Angel Kofoed adopted Owen, an elderly Lab mix who was also the last dog to find a home at the adoption event. Angel says that when she and her daughter first brought Owen home, “Our six-year-old cat introduced himself, and Owen just looked at him and walked on. I was so proud of him.” Angel adds that now Owen greets them with tail wagging and “always wants to be by my side and wants all my attention.”
Photos of Owen courtesy Angel Kofoed
Devito, a tan shepherd mix, was adopted by Sherrie McNeill and her son, Stephen, and has since become fast friends with their resident dog, Buddy, whom they adopted from a local shelter 12 years ago. The two are inseparable. “Wherever one is, the other is always beside him,” says Sherrie. “They do everything together.”
Photos of Devito courtesy Sherrie McNeill
Sherrie’s daughter Michaela adopted a long-haired black cat named Jasmine at the same event. “We couldn’t have asked for more special pets,” Sherrie says. “I guarantee they are being treated like royalty.”
Photo of Jasmine courtesy Sherrie McNeill
College student Reagan Hull adopted a cat she named Scarlett. “She hasn't had any problems adjusting at all,” reports Reagan. “She loves to nap and cuddle but also loves to play.” Scarlett especially likes to sit by the window and watch birds, and she recently posed for photos in an Easter basket. “She absolutely loves being queen of the castle,” Reagan reports.
Photo of Scarlett courtesy Reagan Hull
Christine Bruns and her son Michael adopted a black-and-white cat named Tammy Lynn. Christine reports that Tammy has adjusted very well and “has claimed various hiding spots as her own.”
Photo of Michael Bruns and Tammy courtesy Christine Bruns
Shannon Gordon adopted a speckled mixed breed name Boone—“a wonderful dog” who, after his first night, had no accidents, eats well, and sits at the back door to go to the bathroom. “We were super blessed,” says Shannon. “Rescuing a dog has made my heart so full and is one of the most rewarding experiences of my life.”
Photo of Boone courtesy Shannon Gordon
Anna Hairston and her two children, Luke and Leah, adopted a hound mix named Jake, who is proving to be an awesome dog. Jake makes frequent trips to the local dog park where, shares Anna, “he greets other people on walks and they love him.”
Photo of Jake with Luke and Leah Hairston: Anita K. Edson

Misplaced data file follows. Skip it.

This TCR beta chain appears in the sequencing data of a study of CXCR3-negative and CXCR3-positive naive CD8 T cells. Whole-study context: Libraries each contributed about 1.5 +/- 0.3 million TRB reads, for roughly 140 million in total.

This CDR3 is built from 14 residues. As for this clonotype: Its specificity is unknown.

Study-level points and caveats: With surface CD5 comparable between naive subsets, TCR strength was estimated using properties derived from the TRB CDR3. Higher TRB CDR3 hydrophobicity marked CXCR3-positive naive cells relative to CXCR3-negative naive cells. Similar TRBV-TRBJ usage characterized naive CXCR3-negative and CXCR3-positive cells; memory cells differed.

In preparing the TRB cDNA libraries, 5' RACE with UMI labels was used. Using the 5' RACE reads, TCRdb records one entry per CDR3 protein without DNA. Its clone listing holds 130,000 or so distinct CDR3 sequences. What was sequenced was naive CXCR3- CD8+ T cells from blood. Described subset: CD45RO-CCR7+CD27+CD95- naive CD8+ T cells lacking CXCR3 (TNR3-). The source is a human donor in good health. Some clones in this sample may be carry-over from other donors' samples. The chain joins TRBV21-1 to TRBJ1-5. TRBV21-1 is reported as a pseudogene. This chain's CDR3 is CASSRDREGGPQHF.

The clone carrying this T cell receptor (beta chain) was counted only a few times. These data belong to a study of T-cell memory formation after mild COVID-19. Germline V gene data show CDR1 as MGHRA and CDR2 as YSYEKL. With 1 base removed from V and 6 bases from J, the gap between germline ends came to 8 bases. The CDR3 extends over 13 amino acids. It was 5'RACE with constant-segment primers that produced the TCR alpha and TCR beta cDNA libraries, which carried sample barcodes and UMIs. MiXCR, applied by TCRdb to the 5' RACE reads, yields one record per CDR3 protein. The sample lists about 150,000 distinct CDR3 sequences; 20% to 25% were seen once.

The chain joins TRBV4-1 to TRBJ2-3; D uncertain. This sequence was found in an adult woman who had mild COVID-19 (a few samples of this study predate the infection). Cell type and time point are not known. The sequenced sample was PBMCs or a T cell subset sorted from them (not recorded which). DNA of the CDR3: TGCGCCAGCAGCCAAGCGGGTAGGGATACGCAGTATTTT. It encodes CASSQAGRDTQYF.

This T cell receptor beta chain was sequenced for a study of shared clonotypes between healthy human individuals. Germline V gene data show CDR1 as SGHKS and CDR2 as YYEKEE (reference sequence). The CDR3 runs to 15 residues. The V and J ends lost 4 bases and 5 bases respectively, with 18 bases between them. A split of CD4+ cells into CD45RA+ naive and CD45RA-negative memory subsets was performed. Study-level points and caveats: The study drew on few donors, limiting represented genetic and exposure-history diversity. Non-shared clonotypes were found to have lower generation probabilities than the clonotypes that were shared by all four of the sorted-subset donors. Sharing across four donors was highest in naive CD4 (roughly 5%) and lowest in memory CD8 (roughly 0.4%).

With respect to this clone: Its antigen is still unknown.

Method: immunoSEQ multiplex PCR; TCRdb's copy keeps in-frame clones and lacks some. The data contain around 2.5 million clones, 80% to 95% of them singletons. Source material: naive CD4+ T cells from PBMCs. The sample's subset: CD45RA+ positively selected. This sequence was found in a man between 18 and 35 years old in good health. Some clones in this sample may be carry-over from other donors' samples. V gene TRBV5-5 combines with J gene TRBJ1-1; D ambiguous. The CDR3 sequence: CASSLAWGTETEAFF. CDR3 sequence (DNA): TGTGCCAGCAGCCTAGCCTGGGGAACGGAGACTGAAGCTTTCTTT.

Stewart and Kim Kruger adopted the last remaining cat. The kitty has her own room for now, and her new family is giving her space and time to adjust. They’ve been talking to her in soft tones and tempting her with toys. “She'll come around eventually,” says Kim. “It's just going to take a lot of time and patience.” After just three days, Kim reported that Mackenzie came out from under the bed to eat and has been heard “exploring” at night. “We couldn't leave her there unadopted, knowing she had been picked over for two days,” Kim added. “She deserves a loving home, too!”
Photo of Mackenzie’s adoption: Stacey Axelrod
Ellie Mae, formerly known as ALA1083
Ellie Mae, a young hound mix, had no idea what it was like to be in a home.
She was rescued from extremely poor conditions in an overcrowded shelter in Lawrence County, Alabama. Her hips were causing her great pain, and it was later discovered that she was full of bird shot. Her coat was a mess of patchy hair caused by pressure points from laying on hard surfaces her whole life.
After about a month in ASPCA care, Ellie Mae and hundreds of other animals were put up for adoption at a special ASPCA event in Alabama. More than 200 lucky animals, including Ellie Mae, found homes at the event.
Her new family fell in love instantly. They are an active family with two children and two dogs, and knew Ellie Mae would fit right in.
Responder volunteers make it possible for dogs like Ellie Mae to go from being just one of hundreds at a temporary shelter to the status of cherished family member. When FIR received this heartwarming letter from Ellie’s mom we just had to pass her thanks on to you:
Like Ellie Mae, Mona was one of hundreds of dogs living in deplorable conditions at an overrun shelter in Alabama. Suffering from skin issues and fighting for each meal, Mona was close to giving up hope.
And then her luck changed. In early summer Mona was rescued by responders with the ASPCA Field Investigations & Response Team, and started receiving the care she deserved. As she grew healthier each day, she began to come out of her shell.
At the big adoption event to find homes for the animals rescued from this site, Mona was passed over time and time again until she finally found her new family! They didn’t care about her patchy hair or her ongoing medical needs. They just knew she needed someone to love her.